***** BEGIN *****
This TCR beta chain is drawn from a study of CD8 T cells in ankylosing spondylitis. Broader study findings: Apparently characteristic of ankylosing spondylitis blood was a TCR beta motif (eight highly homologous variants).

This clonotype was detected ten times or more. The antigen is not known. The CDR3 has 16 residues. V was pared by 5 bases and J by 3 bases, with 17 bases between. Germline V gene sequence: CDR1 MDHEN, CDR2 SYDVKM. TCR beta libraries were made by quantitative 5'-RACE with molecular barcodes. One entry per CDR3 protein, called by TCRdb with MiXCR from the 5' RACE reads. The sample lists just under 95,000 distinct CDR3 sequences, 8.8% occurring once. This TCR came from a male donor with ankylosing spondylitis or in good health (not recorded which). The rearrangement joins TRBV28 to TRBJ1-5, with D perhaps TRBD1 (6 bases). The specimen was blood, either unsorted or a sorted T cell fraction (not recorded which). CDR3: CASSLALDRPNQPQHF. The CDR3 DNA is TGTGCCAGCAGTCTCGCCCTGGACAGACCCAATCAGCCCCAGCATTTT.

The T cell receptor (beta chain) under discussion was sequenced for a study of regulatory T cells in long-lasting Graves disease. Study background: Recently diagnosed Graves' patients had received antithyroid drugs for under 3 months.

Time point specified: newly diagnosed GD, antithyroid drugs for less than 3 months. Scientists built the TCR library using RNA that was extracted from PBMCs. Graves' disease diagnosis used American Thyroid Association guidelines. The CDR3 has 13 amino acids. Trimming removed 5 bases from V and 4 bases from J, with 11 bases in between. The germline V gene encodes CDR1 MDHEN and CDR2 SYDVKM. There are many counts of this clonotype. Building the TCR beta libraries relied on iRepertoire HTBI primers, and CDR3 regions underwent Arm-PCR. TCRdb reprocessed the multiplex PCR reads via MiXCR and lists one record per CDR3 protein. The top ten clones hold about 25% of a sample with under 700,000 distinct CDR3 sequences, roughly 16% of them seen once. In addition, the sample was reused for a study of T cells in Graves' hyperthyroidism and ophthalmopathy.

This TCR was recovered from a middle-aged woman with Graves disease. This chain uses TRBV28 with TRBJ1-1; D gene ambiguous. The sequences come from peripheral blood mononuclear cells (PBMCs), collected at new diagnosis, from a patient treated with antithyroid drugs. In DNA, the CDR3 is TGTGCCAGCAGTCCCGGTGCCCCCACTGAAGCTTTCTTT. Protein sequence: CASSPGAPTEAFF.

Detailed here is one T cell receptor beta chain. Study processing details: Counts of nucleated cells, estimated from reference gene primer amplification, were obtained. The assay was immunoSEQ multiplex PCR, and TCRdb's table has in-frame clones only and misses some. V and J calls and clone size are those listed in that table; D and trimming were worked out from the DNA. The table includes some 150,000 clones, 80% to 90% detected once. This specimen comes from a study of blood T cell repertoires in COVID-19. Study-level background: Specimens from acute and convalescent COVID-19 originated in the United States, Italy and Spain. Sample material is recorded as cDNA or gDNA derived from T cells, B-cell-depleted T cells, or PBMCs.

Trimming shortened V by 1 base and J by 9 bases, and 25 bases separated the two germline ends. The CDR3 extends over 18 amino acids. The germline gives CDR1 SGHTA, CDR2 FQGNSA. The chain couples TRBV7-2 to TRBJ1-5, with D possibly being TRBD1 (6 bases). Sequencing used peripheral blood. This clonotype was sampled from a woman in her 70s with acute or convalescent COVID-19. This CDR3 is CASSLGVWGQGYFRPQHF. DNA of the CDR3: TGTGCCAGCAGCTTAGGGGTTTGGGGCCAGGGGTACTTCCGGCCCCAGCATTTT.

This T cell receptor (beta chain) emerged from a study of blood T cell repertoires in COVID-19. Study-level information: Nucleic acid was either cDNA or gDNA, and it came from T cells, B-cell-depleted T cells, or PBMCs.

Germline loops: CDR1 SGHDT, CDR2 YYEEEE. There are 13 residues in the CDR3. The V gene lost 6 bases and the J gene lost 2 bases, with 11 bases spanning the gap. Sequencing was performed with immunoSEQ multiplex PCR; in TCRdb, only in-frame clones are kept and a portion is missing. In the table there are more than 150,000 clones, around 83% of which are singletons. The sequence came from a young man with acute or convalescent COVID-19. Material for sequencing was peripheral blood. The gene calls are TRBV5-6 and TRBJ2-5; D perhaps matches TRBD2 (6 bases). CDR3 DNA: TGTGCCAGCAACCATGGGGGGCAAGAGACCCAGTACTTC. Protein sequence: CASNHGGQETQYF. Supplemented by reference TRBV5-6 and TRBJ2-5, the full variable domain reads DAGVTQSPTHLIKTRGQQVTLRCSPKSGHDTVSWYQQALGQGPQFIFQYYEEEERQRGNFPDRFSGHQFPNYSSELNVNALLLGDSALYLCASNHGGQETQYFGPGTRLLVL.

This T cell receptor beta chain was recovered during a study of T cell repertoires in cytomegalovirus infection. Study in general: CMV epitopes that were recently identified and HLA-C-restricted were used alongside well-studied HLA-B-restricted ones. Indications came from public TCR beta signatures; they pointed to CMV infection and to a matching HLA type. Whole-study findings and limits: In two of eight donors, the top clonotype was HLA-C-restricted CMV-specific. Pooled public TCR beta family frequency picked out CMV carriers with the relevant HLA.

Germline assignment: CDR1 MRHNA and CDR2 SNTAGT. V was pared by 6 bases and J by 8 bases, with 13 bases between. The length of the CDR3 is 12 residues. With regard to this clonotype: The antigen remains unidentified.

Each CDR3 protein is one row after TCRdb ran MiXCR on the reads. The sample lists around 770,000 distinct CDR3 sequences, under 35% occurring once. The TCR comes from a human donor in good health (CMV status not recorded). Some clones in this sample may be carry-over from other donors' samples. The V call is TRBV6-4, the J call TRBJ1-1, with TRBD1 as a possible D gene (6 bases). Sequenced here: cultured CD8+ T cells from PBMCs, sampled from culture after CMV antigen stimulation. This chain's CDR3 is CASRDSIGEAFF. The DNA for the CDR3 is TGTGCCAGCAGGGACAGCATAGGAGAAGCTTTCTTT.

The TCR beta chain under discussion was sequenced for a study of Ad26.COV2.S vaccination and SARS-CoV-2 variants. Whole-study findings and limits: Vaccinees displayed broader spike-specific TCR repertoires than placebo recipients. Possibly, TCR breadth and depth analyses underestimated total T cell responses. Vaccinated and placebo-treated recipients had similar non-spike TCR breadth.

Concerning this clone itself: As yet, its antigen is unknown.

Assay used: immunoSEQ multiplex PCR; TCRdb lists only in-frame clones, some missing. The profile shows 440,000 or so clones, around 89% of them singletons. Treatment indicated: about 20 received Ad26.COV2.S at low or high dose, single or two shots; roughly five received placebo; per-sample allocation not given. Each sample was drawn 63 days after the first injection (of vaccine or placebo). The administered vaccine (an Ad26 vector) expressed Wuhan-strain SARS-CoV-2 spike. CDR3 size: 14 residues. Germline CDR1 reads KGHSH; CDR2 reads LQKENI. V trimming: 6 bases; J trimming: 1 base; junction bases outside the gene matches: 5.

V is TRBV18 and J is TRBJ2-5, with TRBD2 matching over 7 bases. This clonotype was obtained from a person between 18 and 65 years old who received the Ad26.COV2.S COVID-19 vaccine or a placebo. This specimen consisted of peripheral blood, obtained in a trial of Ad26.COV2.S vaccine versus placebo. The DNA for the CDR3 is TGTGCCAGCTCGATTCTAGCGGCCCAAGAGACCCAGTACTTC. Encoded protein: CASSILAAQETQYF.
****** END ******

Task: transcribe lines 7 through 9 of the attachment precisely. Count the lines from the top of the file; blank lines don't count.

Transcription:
Trimming shortened V by 1 base and J by 9 bases, and 25 bases separated the two germline ends. The CDR3 extends over 18 amino acids. The germline gives CDR1 SGHTA, CDR2 FQGNSA. The chain couples TRBV7-2 to TRBJ1-5, with D possibly being TRBD1 (6 bases). Sequencing used peripheral blood. This clonotype was sampled from a woman in her 70s with acute or convalescent COVID-19. This CDR3 is CASSLGVWGQGYFRPQHF. DNA of the CDR3: TGTGCCAGCAGCTTAGGGGTTTGGGGCCAGGGGTACTTCCGGCCCCAGCATTTT.

This T cell receptor (beta chain) emerged from a study of blood T cell repertoires in COVID-19. Study-level information: Nucleic acid was either cDNA or gDNA, and it came from T cells, B-cell-depleted T cells, or PBMCs.

Germline loops: CDR1 SGHDT, CDR2 YYEEEE. There are 13 residues in the CDR3. The V gene lost 6 bases and the J gene lost 2 bases, with 11 bases spanning the gap. Sequencing was performed with immunoSEQ multiplex PCR; in TCRdb, only in-frame clones are kept and a portion is missing. In the table there are more than 150,000 clones, around 83% of which are singletons. The sequence came from a young man with acute or convalescent COVID-19. Material for sequencing was peripheral blood. The gene calls are TRBV5-6 and TRBJ2-5; D perhaps matches TRBD2 (6 bases). CDR3 DNA: TGTGCCAGCAACCATGGGGGGCAAGAGACCCAGTACTTC. Protein sequence: CASNHGGQETQYF. Supplemented by reference TRBV5-6 and TRBJ2-5, the full variable domain reads DAGVTQSPTHLIKTRGQQVTLRCSPKSGHDTVSWYQQALGQGPQFIFQYYEEEERQRGNFPDRFSGHQFPNYSSELNVNALLLGDSALYLCASNHGGQETQYFGPGTRLLVL.